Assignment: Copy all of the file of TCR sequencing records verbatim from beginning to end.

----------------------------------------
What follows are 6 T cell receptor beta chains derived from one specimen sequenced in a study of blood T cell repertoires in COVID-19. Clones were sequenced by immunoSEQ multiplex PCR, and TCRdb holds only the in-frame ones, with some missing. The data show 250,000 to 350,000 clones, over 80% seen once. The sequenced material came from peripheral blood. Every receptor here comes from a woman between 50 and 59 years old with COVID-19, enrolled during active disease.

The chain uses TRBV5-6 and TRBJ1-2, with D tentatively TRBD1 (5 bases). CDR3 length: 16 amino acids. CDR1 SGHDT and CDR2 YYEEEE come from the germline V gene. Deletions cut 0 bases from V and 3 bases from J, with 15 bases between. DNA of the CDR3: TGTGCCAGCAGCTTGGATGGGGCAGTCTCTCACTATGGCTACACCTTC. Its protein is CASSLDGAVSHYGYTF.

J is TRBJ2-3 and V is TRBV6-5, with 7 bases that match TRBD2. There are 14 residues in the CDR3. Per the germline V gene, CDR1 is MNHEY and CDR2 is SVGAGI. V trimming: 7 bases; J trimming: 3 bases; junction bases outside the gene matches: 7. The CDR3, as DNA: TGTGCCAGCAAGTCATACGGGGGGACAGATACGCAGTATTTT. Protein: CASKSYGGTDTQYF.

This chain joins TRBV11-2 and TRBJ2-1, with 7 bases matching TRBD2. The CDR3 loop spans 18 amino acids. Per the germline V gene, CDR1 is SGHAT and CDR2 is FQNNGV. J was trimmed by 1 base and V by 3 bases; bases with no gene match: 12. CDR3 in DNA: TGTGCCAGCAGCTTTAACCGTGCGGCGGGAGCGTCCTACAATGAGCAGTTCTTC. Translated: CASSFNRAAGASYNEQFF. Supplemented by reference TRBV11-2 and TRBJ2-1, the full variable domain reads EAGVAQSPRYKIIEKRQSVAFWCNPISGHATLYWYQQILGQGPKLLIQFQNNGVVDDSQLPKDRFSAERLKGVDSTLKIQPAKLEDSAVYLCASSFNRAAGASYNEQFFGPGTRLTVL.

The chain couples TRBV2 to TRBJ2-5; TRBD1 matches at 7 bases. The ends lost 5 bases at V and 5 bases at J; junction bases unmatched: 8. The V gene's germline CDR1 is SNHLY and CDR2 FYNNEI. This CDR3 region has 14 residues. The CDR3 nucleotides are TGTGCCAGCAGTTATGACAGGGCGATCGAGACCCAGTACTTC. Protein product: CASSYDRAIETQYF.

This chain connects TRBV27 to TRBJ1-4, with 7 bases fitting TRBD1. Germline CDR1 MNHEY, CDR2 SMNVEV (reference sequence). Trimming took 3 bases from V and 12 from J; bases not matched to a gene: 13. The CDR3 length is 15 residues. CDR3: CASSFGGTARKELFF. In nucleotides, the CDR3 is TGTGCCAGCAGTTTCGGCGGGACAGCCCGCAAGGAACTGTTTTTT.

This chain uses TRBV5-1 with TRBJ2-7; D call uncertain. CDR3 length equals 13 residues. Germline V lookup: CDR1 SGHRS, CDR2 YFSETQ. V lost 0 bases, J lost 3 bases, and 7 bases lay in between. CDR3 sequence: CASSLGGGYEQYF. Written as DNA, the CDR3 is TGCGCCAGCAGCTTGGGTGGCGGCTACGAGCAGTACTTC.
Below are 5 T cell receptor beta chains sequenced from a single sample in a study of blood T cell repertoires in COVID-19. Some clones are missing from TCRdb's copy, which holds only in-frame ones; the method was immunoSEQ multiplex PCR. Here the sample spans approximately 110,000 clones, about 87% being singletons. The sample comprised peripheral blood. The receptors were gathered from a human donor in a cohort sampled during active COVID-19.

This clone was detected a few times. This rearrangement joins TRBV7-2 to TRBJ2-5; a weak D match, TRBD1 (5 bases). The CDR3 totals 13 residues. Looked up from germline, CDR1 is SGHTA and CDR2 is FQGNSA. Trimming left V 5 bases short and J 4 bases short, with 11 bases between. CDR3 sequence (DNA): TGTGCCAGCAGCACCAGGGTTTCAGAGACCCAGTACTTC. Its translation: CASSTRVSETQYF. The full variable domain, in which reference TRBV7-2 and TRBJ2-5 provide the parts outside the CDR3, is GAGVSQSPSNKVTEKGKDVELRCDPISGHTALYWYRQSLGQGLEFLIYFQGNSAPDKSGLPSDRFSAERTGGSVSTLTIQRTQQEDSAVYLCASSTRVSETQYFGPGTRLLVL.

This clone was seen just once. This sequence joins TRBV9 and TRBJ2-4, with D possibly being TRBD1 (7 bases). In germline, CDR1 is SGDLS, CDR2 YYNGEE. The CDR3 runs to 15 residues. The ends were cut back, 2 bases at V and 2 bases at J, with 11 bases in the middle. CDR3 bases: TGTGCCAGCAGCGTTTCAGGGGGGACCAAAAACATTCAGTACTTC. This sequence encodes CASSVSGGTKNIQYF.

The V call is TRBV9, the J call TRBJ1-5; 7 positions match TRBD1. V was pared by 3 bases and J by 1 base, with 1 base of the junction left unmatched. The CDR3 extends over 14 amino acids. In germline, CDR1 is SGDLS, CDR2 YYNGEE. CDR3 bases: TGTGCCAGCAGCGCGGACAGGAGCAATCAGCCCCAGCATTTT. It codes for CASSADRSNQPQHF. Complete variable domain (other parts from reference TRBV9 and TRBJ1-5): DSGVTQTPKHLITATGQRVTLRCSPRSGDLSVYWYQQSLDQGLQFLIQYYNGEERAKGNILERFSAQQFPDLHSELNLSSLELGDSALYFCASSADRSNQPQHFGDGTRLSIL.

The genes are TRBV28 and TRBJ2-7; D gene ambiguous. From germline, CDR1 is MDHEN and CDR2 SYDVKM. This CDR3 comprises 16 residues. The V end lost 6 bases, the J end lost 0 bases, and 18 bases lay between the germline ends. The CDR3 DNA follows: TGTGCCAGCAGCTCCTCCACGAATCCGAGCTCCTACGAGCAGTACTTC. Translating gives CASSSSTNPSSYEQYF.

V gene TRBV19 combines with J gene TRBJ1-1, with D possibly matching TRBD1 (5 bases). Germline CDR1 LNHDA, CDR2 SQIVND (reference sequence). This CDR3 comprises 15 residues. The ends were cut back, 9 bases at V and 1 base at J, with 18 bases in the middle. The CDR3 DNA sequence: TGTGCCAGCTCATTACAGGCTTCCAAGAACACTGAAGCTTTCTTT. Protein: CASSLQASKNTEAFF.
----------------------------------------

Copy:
What follows are 6 T cell receptor beta chains derived from one specimen sequenced in a study of blood T cell repertoires in COVID-19. Clones were sequenced by immunoSEQ multiplex PCR, and TCRdb holds only the in-frame ones, with some missing. The data show 250,000 to 350,000 clones, over 80% seen once. The sequenced material came from peripheral blood. Every receptor here comes from a woman between 50 and 59 years old with COVID-19, enrolled during active disease.

The chain uses TRBV5-6 and TRBJ1-2, with D tentatively TRBD1 (5 bases). CDR3 length: 16 amino acids. CDR1 SGHDT and CDR2 YYEEEE come from the germline V gene. Deletions cut 0 bases from V and 3 bases from J, with 15 bases between. DNA of the CDR3: TGTGCCAGCAGCTTGGATGGGGCAGTCTCTCACTATGGCTACACCTTC. Its protein is CASSLDGAVSHYGYTF.

J is TRBJ2-3 and V is TRBV6-5, with 7 bases that match TRBD2. There are 14 residues in the CDR3. Per the germline V gene, CDR1 is MNHEY and CDR2 is SVGAGI. V trimming: 7 bases; J trimming: 3 bases; junction bases outside the gene matches: 7. The CDR3, as DNA: TGTGCCAGCAAGTCATACGGGGGGACAGATACGCAGTATTTT. Protein: CASKSYGGTDTQYF.

This chain joins TRBV11-2 and TRBJ2-1, with 7 bases matching TRBD2. The CDR3 loop spans 18 amino acids. Per the germline V gene, CDR1 is SGHAT and CDR2 is FQNNGV. J was trimmed by 1 base and V by 3 bases; bases with no gene match: 12. CDR3 in DNA: TGTGCCAGCAGCTTTAACCGTGCGGCGGGAGCGTCCTACAATGAGCAGTTCTTC. Translated: CASSFNRAAGASYNEQFF. Supplemented by reference TRBV11-2 and TRBJ2-1, the full variable domain reads EAGVAQSPRYKIIEKRQSVAFWCNPISGHATLYWYQQILGQGPKLLIQFQNNGVVDDSQLPKDRFSAERLKGVDSTLKIQPAKLEDSAVYLCASSFNRAAGASYNEQFFGPGTRLTVL.

The chain couples TRBV2 to TRBJ2-5; TRBD1 matches at 7 bases. The ends lost 5 bases at V and 5 bases at J; junction bases unmatched: 8. The V gene's germline CDR1 is SNHLY and CDR2 FYNNEI. This CDR3 region has 14 residues. The CDR3 nucleotides are TGTGCCAGCAGTTATGACAGGGCGATCGAGACCCAGTACTTC. Protein product: CASSYDRAIETQYF.

This chain connects TRBV27 to TRBJ1-4, with 7 bases fitting TRBD1. Germline CDR1 MNHEY, CDR2 SMNVEV (reference sequence). Trimming took 3 bases from V and 12 from J; bases not matched to a gene: 13. The CDR3 length is 15 residues. CDR3: CASSFGGTARKELFF. In nucleotides, the CDR3 is TGTGCCAGCAGTTTCGGCGGGACAGCCCGCAAGGAACTGTTTTTT.

This chain uses TRBV5-1 with TRBJ2-7; D call uncertain. CDR3 length equals 13 residues. Germline V lookup: CDR1 SGHRS, CDR2 YFSETQ. V lost 0 bases, J lost 3 bases, and 7 bases lay in between. CDR3 sequence: CASSLGGGYEQYF. Written as DNA, the CDR3 is TGCGCCAGCAGCTTGGGTGGCGGCTACGAGCAGTACTTC.
Below are 5 T cell receptor beta chains sequenced from a single sample in a study of blood T cell repertoires in COVID-19. Some clones are missing from TCRdb's copy, which holds only in-frame ones; the method was immunoSEQ multiplex PCR. Here the sample spans approximately 110,000 clones, about 87% being singletons. The sample comprised peripheral blood. The receptors were gathered from a human donor in a cohort sampled during active COVID-19.

This clone was detected a few times. This rearrangement joins TRBV7-2 to TRBJ2-5; a weak D match, TRBD1 (5 bases). The CDR3 totals 13 residues. Looked up from germline, CDR1 is SGHTA and CDR2 is FQGNSA. Trimming left V 5 bases short and J 4 bases short, with 11 bases between. CDR3 sequence (DNA): TGTGCCAGCAGCACCAGGGTTTCAGAGACCCAGTACTTC. Its translation: CASSTRVSETQYF. The full variable domain, in which reference TRBV7-2 and TRBJ2-5 provide the parts outside the CDR3, is GAGVSQSPSNKVTEKGKDVELRCDPISGHTALYWYRQSLGQGLEFLIYFQGNSAPDKSGLPSDRFSAERTGGSVSTLTIQRTQQEDSAVYLCASSTRVSETQYFGPGTRLLVL.

This clone was seen just once. This sequence joins TRBV9 and TRBJ2-4, with D possibly being TRBD1 (7 bases). In germline, CDR1 is SGDLS, CDR2 YYNGEE. The CDR3 runs to 15 residues. The ends were cut back, 2 bases at V and 2 bases at J, with 11 bases in the middle. CDR3 bases: TGTGCCAGCAGCGTTTCAGGGGGGACCAAAAACATTCAGTACTTC. This sequence encodes CASSVSGGTKNIQYF.

The V call is TRBV9, the J call TRBJ1-5; 7 positions match TRBD1. V was pared by 3 bases and J by 1 base, with 1 base of the junction left unmatched. The CDR3 extends over 14 amino acids. In germline, CDR1 is SGDLS, CDR2 YYNGEE. CDR3 bases: TGTGCCAGCAGCGCGGACAGGAGCAATCAGCCCCAGCATTTT. It codes for CASSADRSNQPQHF. Complete variable domain (other parts from reference TRBV9 and TRBJ1-5): DSGVTQTPKHLITATGQRVTLRCSPRSGDLSVYWYQQSLDQGLQFLIQYYNGEERAKGNILERFSAQQFPDLHSELNLSSLELGDSALYFCASSADRSNQPQHFGDGTRLSIL.

The genes are TRBV28 and TRBJ2-7; D gene ambiguous. From germline, CDR1 is MDHEN and CDR2 SYDVKM. This CDR3 comprises 16 residues. The V end lost 6 bases, the J end lost 0 bases, and 18 bases lay between the germline ends. The CDR3 DNA follows: TGTGCCAGCAGCTCCTCCACGAATCCGAGCTCCTACGAGCAGTACTTC. Translating gives CASSSSTNPSSYEQYF.

V gene TRBV19 combines with J gene TRBJ1-1, with D possibly matching TRBD1 (5 bases). Germline CDR1 LNHDA, CDR2 SQIVND (reference sequence). This CDR3 comprises 15 residues. The ends were cut back, 9 bases at V and 1 base at J, with 18 bases in the middle. The CDR3 DNA sequence: TGTGCCAGCTCATTACAGGCTTCCAAGAACACTGAAGCTTTCTTT. Protein: CASSLQASKNTEAFF.